Rio Tinto Alcan, the mining and mineral processor, has announced it intends to close down smelting operations at its site in Lynemouth, Northumberland.
Rio Tinto currently employs 515 people at the aluminum smelter in Lynemouth, and another 111 at the nearby power station. The company said that the closure is due to spiraling energy costs and legislation that it claims punishes high energy users.
Jacynthe Côté, chief executive of Rio Tinto Alcan, said, “This decision follows a thorough strategic review which explored every possible option for continuing to operate the smelter and power station. However, it is clear the smelter is no longer a sustainable business because its energy costs are increasing significantly, due largely to emerging legislation. We are hopeful that the power station can remain in operation under new ownership.”
Not shying away from the fate of Rio Tinto Alcan’s employees Mr Côté continued, “For 40 years, the Lynemouth smelter and power station have been important parts of the community and we will work with our employees and other key stakeholders to ensure that the social and environmental consequences of today’s announcement are managed in the most sensitive way.”
Mr Côté also stated that the company was committed to supporting local initiatives to identify and develop alternative opportunities for company employees. This support will take the form of re-training for skills transfer and job-search assistance. Rio Tinto Alcan says it will strive for these activities to promote regional economic development.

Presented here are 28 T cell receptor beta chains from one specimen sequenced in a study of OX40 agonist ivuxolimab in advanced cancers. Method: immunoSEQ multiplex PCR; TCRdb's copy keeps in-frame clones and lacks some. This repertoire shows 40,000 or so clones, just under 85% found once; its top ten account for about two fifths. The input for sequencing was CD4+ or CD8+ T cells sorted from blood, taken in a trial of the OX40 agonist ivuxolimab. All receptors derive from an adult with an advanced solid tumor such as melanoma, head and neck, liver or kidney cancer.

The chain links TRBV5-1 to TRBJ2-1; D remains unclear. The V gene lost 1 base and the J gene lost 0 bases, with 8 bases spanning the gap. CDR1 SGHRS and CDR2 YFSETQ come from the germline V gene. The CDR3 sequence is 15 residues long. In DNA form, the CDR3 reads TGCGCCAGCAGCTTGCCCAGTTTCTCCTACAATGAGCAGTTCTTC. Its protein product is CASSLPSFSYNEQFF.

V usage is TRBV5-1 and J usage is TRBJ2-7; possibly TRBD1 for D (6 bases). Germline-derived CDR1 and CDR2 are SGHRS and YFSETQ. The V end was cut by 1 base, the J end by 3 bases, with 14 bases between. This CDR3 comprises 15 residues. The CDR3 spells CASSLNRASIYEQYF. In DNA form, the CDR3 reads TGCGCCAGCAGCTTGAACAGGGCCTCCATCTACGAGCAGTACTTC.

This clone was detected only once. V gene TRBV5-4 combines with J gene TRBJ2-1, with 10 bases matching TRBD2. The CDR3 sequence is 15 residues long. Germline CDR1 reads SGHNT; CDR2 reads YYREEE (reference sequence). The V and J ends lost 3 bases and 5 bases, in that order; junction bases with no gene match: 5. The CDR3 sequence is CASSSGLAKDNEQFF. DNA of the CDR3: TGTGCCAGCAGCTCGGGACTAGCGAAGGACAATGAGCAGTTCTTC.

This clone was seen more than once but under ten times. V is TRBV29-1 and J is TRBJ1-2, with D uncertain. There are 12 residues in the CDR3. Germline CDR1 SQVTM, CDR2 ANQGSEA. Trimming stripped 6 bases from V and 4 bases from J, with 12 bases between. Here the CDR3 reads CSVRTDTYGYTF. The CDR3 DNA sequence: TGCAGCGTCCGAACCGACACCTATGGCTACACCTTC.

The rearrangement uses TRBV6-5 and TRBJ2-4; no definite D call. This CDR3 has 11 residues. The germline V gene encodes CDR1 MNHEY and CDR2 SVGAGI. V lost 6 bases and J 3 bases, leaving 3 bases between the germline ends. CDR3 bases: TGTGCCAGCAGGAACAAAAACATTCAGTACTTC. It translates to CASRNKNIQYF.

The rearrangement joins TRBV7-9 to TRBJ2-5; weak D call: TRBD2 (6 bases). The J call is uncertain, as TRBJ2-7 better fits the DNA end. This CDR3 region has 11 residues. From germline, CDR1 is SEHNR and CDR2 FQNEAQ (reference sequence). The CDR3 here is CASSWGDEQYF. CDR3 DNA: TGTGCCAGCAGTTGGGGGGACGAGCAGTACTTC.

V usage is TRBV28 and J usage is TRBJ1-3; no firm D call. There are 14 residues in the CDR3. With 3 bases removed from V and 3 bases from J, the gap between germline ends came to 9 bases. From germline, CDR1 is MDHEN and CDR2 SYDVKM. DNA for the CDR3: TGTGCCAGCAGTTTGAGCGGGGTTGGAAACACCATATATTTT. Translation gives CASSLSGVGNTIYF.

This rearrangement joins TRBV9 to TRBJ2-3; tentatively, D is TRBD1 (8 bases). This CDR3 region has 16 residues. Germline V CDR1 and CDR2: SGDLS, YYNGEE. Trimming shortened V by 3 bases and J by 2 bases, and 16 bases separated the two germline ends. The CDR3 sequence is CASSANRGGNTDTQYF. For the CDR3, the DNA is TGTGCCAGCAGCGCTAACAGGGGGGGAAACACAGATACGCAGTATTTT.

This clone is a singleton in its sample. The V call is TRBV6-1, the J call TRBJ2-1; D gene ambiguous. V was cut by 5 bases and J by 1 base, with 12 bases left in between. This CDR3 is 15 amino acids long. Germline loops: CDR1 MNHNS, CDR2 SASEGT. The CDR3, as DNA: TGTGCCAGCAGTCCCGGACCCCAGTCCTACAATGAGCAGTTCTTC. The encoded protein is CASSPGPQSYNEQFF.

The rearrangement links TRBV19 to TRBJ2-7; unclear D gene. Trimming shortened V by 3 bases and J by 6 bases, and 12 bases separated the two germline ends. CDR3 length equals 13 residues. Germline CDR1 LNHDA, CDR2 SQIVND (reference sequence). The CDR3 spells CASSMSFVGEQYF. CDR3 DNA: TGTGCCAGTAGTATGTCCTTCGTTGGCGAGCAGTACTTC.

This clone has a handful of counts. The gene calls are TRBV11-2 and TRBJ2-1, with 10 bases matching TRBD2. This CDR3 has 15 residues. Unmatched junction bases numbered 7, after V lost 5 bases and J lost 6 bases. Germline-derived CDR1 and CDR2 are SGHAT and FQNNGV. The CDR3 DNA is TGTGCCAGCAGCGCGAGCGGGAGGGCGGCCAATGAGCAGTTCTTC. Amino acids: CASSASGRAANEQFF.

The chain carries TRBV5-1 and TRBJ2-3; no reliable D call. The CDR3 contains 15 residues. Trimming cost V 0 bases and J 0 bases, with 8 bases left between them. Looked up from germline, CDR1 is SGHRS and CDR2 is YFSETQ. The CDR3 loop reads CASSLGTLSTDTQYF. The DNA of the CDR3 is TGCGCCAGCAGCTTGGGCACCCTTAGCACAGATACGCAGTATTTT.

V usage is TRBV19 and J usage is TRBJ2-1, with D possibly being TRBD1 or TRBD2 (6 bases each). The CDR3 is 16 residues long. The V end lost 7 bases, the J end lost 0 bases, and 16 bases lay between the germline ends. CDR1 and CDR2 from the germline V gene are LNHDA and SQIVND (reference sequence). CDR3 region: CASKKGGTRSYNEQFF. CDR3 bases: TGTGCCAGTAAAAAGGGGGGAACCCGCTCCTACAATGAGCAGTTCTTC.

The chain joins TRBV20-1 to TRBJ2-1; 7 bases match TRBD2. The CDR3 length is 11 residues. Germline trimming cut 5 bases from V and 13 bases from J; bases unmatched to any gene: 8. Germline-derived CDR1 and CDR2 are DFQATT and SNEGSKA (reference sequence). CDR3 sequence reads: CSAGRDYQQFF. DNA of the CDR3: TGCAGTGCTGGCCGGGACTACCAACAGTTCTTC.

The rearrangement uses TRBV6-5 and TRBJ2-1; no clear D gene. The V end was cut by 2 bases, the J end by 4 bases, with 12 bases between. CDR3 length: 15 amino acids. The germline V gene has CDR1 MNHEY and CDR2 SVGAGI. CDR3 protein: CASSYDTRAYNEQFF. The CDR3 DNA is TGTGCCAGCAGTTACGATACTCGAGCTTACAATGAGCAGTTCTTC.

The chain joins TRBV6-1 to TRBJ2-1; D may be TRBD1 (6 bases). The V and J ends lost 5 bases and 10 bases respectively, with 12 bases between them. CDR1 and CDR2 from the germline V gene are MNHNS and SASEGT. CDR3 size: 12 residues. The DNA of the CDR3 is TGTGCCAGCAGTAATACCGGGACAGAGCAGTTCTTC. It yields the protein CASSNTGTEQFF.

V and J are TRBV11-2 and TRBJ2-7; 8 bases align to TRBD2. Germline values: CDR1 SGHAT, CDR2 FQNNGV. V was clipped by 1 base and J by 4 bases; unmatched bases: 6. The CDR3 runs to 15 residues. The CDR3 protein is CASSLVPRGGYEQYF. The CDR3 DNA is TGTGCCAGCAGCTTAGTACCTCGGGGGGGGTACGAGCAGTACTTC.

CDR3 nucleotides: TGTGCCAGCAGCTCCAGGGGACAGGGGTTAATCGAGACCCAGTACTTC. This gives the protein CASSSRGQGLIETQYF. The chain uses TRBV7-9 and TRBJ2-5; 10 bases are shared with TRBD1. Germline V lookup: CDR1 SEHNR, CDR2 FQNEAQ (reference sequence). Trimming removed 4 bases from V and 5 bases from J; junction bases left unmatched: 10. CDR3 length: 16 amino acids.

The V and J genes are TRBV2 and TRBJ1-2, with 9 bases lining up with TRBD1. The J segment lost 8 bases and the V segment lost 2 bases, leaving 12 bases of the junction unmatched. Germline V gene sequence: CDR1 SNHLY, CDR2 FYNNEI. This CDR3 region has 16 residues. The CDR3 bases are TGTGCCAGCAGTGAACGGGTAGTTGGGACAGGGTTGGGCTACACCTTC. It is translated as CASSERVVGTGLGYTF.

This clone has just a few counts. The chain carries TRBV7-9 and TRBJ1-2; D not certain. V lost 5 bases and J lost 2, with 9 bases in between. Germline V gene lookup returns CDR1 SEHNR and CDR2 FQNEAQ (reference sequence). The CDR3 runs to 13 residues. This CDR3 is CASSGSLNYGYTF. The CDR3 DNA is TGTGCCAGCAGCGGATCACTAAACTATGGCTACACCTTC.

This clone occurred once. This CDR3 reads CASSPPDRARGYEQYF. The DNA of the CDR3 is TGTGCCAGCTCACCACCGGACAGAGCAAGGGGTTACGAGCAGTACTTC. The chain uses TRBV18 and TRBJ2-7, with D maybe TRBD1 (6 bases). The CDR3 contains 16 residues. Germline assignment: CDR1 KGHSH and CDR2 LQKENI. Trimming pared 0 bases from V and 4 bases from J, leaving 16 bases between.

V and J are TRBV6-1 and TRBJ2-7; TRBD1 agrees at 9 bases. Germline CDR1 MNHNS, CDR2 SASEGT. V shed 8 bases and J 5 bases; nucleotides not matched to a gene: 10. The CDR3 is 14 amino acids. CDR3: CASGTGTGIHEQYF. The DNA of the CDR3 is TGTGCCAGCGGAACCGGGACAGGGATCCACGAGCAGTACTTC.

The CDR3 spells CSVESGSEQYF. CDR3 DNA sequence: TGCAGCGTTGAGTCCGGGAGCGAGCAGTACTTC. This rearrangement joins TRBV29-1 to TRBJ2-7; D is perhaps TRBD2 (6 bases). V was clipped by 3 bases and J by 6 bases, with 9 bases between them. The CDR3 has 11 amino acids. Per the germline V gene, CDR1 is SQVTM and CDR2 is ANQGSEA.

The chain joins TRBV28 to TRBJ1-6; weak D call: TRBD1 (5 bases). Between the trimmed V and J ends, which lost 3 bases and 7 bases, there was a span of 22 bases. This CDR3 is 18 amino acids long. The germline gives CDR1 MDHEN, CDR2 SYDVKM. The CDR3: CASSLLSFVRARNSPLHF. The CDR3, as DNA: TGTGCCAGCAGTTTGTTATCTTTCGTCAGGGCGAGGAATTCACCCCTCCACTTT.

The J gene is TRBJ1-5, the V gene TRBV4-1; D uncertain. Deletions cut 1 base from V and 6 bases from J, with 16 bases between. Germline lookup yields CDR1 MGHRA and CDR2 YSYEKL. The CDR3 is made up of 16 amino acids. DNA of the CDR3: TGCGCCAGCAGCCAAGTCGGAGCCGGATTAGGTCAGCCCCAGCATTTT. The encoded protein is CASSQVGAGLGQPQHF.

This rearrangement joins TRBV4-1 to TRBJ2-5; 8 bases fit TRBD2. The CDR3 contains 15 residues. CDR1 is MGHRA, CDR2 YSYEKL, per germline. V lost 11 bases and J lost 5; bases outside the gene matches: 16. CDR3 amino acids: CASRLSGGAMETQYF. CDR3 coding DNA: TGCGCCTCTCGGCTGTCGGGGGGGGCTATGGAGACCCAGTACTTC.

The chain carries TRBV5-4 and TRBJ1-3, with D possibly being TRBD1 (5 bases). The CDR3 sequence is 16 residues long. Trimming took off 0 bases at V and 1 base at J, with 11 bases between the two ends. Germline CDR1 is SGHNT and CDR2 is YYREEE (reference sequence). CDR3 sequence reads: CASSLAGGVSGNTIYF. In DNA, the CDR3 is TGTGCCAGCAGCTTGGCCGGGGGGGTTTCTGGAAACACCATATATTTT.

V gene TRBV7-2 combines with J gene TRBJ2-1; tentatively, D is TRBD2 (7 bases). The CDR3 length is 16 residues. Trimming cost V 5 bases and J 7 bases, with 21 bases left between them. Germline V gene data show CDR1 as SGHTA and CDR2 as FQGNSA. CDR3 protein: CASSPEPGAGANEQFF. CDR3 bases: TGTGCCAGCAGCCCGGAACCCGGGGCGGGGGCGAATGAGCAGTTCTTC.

The decision to close the plant is still subject to the completion of a 90-day consultation process with employees and union representatives. However, the company is already in discussion over the potential sale of the power station at the site. There are fears about the knock-on effect the closure will have down the supply chain.
CBI deputy director-general, Dr Neil Bentley, said: “This news shows why the Government must act to insulate manufacturers most at risk from the increasing cost of energy legislation.”
He continued, “Energy intensive companies make the very products the UK needs to move to a low-carbon economy, and are already being hit by rising energy prices and slower demand. The CBI proposes targeting companies most at risk with an exemption from the carbon floor price.”